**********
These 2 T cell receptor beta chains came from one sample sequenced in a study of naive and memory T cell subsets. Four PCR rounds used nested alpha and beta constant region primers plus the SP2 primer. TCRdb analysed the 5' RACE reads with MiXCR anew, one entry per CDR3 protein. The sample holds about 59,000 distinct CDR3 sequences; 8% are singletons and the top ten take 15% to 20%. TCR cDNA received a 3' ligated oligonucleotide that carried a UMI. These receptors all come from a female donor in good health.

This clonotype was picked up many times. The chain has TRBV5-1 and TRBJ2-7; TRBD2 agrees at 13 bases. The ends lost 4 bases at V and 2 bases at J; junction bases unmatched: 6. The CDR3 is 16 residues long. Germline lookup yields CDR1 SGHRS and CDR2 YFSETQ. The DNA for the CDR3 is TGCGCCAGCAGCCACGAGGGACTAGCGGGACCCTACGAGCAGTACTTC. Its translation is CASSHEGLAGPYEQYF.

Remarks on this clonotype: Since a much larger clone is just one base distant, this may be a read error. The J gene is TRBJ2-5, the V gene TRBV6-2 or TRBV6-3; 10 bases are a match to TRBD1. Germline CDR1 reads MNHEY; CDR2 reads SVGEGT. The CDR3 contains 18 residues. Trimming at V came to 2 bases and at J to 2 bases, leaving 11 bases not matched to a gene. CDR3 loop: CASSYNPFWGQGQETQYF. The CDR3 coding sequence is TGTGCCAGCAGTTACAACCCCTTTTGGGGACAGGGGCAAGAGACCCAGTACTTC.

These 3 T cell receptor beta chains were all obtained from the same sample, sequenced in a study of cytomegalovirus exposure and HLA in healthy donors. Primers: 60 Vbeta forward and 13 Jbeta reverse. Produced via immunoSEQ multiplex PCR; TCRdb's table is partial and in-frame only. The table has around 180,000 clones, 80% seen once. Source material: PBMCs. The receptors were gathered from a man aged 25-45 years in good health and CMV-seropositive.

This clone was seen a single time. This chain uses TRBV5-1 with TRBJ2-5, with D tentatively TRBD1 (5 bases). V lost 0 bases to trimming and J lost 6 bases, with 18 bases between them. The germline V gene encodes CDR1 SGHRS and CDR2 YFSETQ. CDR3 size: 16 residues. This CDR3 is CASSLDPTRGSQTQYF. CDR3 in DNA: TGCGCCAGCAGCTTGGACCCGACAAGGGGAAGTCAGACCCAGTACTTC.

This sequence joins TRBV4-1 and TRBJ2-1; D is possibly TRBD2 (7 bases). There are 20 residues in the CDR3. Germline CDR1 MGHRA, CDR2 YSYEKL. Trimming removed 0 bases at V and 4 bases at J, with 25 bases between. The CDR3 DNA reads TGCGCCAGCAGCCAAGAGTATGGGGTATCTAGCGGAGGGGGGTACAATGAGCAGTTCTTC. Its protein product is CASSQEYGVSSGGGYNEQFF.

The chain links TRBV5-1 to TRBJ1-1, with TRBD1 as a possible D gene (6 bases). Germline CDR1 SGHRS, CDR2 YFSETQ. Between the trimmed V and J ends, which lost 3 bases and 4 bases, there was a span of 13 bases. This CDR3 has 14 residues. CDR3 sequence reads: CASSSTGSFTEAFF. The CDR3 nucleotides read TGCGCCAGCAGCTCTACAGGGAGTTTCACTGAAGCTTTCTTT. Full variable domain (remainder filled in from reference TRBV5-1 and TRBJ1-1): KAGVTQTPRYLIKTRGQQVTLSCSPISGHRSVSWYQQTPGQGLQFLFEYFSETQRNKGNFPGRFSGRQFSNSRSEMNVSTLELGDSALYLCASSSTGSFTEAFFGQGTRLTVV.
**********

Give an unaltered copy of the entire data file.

These 2 T cell receptor beta chains came from one sample sequenced in a study of naive and memory T cell subsets. Four PCR rounds used nested alpha and beta constant region primers plus the SP2 primer. TCRdb analysed the 5' RACE reads with MiXCR anew, one entry per CDR3 protein. The sample holds about 59,000 distinct CDR3 sequences; 8% are singletons and the top ten take 15% to 20%. TCR cDNA received a 3' ligated oligonucleotide that carried a UMI. These receptors all come from a female donor in good health.

This clonotype was picked up many times. The chain has TRBV5-1 and TRBJ2-7; TRBD2 agrees at 13 bases. The ends lost 4 bases at V and 2 bases at J; junction bases unmatched: 6. The CDR3 is 16 residues long. Germline lookup yields CDR1 SGHRS and CDR2 YFSETQ. The DNA for the CDR3 is TGCGCCAGCAGCCACGAGGGACTAGCGGGACCCTACGAGCAGTACTTC. Its translation is CASSHEGLAGPYEQYF.

Remarks on this clonotype: Since a much larger clone is just one base distant, this may be a read error. The J gene is TRBJ2-5, the V gene TRBV6-2 or TRBV6-3; 10 bases are a match to TRBD1. Germline CDR1 reads MNHEY; CDR2 reads SVGEGT. The CDR3 contains 18 residues. Trimming at V came to 2 bases and at J to 2 bases, leaving 11 bases not matched to a gene. CDR3 loop: CASSYNPFWGQGQETQYF. The CDR3 coding sequence is TGTGCCAGCAGTTACAACCCCTTTTGGGGACAGGGGCAAGAGACCCAGTACTTC.

These 3 T cell receptor beta chains were all obtained from the same sample, sequenced in a study of cytomegalovirus exposure and HLA in healthy donors. Primers: 60 Vbeta forward and 13 Jbeta reverse. Produced via immunoSEQ multiplex PCR; TCRdb's table is partial and in-frame only. The table has around 180,000 clones, 80% seen once. Source material: PBMCs. The receptors were gathered from a man aged 25-45 years in good health and CMV-seropositive.

This clone was seen a single time. This chain uses TRBV5-1 with TRBJ2-5, with D tentatively TRBD1 (5 bases). V lost 0 bases to trimming and J lost 6 bases, with 18 bases between them. The germline V gene encodes CDR1 SGHRS and CDR2 YFSETQ. CDR3 size: 16 residues. This CDR3 is CASSLDPTRGSQTQYF. CDR3 in DNA: TGCGCCAGCAGCTTGGACCCGACAAGGGGAAGTCAGACCCAGTACTTC.

This sequence joins TRBV4-1 and TRBJ2-1; D is possibly TRBD2 (7 bases). There are 20 residues in the CDR3. Germline CDR1 MGHRA, CDR2 YSYEKL. Trimming removed 0 bases at V and 4 bases at J, with 25 bases between. The CDR3 DNA reads TGCGCCAGCAGCCAAGAGTATGGGGTATCTAGCGGAGGGGGGTACAATGAGCAGTTCTTC. Its protein product is CASSQEYGVSSGGGYNEQFF.

The chain links TRBV5-1 to TRBJ1-1, with TRBD1 as a possible D gene (6 bases). Germline CDR1 SGHRS, CDR2 YFSETQ. Between the trimmed V and J ends, which lost 3 bases and 4 bases, there was a span of 13 bases. This CDR3 has 14 residues. CDR3 sequence reads: CASSSTGSFTEAFF. The CDR3 nucleotides read TGCGCCAGCAGCTCTACAGGGAGTTTCACTGAAGCTTTCTTT. Full variable domain (remainder filled in from reference TRBV5-1 and TRBJ1-1): KAGVTQTPRYLIKTRGQQVTLSCSPISGHRSVSWYQQTPGQGLQFLFEYFSETQRNKGNFPGRFSGRQFSNSRSEMNVSTLELGDSALYLCASSSTGSFTEAFFGQGTRLTVV.